Historical archives

Preus Museum's archives consist of documentation and research material from a diversity of manufacturers and creators.

The material is produced as part of the activities of photographic firms, photographers or individuals with a particular interest in photography. The museum has acquired the content of the archives through the acquisition of the collections of Preus Museum of Photography in 1994 and later as gifts or purchases after the establishment of the national photography museum in 1995.

Over 140 shelving meters of archival material

The museum holds ca 141 shelving meters of private archives from both national and international creators. The contents and the size varies from small archives with clippings, notes and books, to larger archives with extensive photographic material in addition to letters and documents.

The collections hold some archives after different organizations:

•    Oslo Camera Club (Oslo Kamera Klubb) (1921- ca. 1980)
•    The Photo Gallery Foundation (Stiftelsen Fotogalleriet) (1977-1990)
•    The photo archive after the newspaper Morgenposten (1953-1970)

The museum has archives after photographers such as:

•    Thomas Blehr (1875-1949)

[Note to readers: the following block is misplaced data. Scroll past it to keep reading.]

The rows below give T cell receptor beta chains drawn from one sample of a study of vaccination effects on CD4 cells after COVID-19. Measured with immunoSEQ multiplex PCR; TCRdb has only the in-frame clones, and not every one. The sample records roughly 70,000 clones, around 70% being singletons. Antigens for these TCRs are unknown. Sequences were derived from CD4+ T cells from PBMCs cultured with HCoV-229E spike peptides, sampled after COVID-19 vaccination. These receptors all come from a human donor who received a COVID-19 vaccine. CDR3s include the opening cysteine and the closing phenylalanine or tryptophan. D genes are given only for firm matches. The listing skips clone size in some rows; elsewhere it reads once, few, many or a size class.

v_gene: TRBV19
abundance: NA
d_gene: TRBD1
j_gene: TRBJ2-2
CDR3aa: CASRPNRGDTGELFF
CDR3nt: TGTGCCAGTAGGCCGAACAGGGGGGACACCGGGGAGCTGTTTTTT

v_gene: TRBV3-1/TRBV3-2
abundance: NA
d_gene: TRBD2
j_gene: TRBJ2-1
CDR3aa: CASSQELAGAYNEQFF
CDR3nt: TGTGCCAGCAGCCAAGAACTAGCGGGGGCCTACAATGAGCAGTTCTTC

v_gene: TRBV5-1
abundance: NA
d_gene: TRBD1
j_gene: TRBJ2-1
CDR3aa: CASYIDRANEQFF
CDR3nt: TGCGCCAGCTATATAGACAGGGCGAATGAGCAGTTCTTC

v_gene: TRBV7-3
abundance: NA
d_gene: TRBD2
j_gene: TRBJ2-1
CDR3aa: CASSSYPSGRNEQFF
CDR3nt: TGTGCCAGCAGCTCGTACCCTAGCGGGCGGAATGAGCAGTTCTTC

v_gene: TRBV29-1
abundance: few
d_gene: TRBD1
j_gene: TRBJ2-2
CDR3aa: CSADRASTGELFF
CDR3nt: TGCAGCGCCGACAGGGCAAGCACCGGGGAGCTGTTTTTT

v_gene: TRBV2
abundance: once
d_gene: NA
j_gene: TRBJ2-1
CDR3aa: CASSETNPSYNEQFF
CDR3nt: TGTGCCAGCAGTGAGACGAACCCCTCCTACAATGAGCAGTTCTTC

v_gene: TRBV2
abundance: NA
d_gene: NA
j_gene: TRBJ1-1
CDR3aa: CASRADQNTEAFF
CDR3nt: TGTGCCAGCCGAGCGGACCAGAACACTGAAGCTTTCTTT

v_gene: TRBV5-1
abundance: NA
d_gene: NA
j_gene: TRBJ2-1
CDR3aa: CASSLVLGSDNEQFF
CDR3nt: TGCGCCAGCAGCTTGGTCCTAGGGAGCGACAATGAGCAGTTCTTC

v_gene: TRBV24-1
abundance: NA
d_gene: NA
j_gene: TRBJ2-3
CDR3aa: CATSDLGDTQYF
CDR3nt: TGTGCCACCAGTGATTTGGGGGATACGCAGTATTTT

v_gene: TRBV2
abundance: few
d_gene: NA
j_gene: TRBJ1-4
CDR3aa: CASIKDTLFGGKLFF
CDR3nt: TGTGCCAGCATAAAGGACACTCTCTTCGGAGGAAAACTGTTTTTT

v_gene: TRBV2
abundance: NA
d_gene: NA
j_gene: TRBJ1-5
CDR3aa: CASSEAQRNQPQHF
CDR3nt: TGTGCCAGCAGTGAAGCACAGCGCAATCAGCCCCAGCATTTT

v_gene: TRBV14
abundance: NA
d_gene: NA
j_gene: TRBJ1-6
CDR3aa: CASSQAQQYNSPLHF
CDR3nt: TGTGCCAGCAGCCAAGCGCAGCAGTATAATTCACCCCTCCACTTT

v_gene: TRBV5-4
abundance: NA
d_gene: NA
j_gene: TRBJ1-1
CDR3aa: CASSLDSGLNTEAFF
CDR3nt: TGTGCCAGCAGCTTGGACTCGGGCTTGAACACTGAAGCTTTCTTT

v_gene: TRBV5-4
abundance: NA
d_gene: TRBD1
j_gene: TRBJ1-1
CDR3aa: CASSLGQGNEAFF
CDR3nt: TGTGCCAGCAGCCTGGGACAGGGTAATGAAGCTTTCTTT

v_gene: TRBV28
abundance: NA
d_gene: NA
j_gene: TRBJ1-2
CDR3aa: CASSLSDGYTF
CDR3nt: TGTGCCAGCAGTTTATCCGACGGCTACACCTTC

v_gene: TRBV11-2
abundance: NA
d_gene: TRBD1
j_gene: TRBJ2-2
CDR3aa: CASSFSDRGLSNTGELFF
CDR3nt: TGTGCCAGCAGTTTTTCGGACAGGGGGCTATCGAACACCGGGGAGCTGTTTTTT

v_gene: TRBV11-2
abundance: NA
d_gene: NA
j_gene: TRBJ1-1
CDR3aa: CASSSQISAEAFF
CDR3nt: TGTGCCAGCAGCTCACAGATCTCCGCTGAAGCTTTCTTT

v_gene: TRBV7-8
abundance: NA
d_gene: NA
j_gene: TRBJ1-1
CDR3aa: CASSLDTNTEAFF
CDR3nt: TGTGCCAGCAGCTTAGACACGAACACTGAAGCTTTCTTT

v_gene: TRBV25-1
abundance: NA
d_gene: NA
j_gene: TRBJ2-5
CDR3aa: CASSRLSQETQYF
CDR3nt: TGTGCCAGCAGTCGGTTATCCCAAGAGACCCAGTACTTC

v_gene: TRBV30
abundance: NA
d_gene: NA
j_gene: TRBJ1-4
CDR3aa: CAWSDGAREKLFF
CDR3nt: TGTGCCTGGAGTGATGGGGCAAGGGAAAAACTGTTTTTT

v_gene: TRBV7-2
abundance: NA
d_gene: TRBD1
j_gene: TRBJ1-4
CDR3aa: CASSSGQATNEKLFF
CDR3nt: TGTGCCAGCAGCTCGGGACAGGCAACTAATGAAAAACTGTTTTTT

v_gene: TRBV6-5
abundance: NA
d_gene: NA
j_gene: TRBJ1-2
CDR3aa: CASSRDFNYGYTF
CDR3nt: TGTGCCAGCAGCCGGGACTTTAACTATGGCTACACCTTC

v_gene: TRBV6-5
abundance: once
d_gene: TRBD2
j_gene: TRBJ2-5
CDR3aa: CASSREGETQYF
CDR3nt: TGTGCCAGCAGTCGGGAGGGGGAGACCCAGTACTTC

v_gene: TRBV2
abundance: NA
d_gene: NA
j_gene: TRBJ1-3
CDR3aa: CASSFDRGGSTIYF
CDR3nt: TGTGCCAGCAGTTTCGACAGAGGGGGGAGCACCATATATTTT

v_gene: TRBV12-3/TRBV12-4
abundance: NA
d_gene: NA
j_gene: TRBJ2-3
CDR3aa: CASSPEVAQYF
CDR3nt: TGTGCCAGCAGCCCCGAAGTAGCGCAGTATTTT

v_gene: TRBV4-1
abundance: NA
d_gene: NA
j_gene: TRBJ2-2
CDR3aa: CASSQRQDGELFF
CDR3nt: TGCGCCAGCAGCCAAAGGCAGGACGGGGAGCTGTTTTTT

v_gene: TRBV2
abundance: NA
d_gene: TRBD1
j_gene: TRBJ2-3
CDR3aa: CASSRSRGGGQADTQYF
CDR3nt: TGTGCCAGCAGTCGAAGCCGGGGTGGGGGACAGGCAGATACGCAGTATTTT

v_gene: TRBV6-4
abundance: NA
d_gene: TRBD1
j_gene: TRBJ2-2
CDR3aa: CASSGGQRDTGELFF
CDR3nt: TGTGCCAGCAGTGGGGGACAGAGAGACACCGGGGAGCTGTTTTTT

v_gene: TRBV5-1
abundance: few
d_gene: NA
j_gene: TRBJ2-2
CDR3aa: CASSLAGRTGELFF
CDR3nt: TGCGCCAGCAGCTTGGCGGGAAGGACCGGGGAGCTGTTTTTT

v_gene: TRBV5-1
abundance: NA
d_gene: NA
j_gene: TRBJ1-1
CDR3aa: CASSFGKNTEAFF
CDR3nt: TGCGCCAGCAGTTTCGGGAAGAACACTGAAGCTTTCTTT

•    Elisabeth Meyer (1899-1968)
•    Leif Preus (1928-2013)

For more information about archives owned by Preus Museum, please see the full listing (in Norwegian only).

Research and education

The museum uses the archives mostly for research and to communicate the history of photography.
The last main archival project was the exhibition "Fragments - stories from the archive of Elisabeth Meyer" and the book "Elisabeth Meyer - Reports from the world 1920-1950"

Contact us

Loans from and access to archives are open to external users - with the proviso that the material is organized.
Inquiries may be directed to the photo archivist Hege Oulie hege.oulie@preusmuseum.no or curator Hanne Holm-Johnsen hanne.holm-johnsen@preusmuseum.no.

Archival shelf from the exhibition fra utstillingen "Fragments - stories from the archive of Elisabeth Meyer" (photo: Andreas Harvik/Preus museum)